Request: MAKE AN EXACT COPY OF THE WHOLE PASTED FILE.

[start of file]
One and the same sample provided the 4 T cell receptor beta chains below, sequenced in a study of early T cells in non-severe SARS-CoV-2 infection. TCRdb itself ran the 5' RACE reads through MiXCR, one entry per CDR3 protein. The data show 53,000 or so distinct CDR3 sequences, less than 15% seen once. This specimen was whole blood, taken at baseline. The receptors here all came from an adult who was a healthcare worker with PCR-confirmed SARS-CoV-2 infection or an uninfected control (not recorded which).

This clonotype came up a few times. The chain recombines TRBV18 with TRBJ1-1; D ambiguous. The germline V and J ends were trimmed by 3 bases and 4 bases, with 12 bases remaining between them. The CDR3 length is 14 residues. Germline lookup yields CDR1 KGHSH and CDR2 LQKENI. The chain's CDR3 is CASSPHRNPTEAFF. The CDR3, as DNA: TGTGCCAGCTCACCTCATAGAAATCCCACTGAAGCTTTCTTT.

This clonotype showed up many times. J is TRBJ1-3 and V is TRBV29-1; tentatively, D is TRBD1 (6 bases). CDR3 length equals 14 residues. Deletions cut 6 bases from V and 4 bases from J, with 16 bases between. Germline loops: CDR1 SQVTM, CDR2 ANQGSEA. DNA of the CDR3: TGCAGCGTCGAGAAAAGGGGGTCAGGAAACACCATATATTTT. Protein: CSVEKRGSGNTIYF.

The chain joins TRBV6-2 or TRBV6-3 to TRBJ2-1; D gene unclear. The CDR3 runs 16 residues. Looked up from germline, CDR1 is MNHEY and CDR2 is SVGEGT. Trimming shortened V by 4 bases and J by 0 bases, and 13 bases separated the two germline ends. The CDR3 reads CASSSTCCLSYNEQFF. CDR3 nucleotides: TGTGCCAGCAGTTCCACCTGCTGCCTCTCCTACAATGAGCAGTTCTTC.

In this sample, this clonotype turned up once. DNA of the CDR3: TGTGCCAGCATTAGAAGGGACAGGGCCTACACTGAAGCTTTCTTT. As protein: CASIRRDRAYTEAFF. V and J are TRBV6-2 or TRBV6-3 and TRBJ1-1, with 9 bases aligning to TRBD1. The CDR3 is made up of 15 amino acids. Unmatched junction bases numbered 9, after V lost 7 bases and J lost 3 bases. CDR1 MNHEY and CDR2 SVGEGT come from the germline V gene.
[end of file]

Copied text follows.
One and the same sample provided the 4 T cell receptor beta chains below, sequenced in a study of early T cells in non-severe SARS-CoV-2 infection. TCRdb itself ran the 5' RACE reads through MiXCR, one entry per CDR3 protein. The data show 53,000 or so distinct CDR3 sequences, less than 15% seen once. This specimen was whole blood, taken at baseline. The receptors here all came from an adult who was a healthcare worker with PCR-confirmed SARS-CoV-2 infection or an uninfected control (not recorded which).

This clonotype came up a few times. The chain recombines TRBV18 with TRBJ1-1; D ambiguous. The germline V and J ends were trimmed by 3 bases and 4 bases, with 12 bases remaining between them. The CDR3 length is 14 residues. Germline lookup yields CDR1 KGHSH and CDR2 LQKENI. The chain's CDR3 is CASSPHRNPTEAFF. The CDR3, as DNA: TGTGCCAGCTCACCTCATAGAAATCCCACTGAAGCTTTCTTT.

This clonotype showed up many times. J is TRBJ1-3 and V is TRBV29-1; tentatively, D is TRBD1 (6 bases). CDR3 length equals 14 residues. Deletions cut 6 bases from V and 4 bases from J, with 16 bases between. Germline loops: CDR1 SQVTM, CDR2 ANQGSEA. DNA of the CDR3: TGCAGCGTCGAGAAAAGGGGGTCAGGAAACACCATATATTTT. Protein: CSVEKRGSGNTIYF.

The chain joins TRBV6-2 or TRBV6-3 to TRBJ2-1; D gene unclear. The CDR3 runs 16 residues. Looked up from germline, CDR1 is MNHEY and CDR2 is SVGEGT. Trimming shortened V by 4 bases and J by 0 bases, and 13 bases separated the two germline ends. The CDR3 reads CASSSTCCLSYNEQFF. CDR3 nucleotides: TGTGCCAGCAGTTCCACCTGCTGCCTCTCCTACAATGAGCAGTTCTTC.

In this sample, this clonotype turned up once. DNA of the CDR3: TGTGCCAGCATTAGAAGGGACAGGGCCTACACTGAAGCTTTCTTT. As protein: CASIRRDRAYTEAFF. V and J are TRBV6-2 or TRBV6-3 and TRBJ1-1, with 9 bases aligning to TRBD1. The CDR3 is made up of 15 amino acids. Unmatched junction bases numbered 9, after V lost 7 bases and J lost 3 bases. CDR1 MNHEY and CDR2 SVGEGT come from the germline V gene.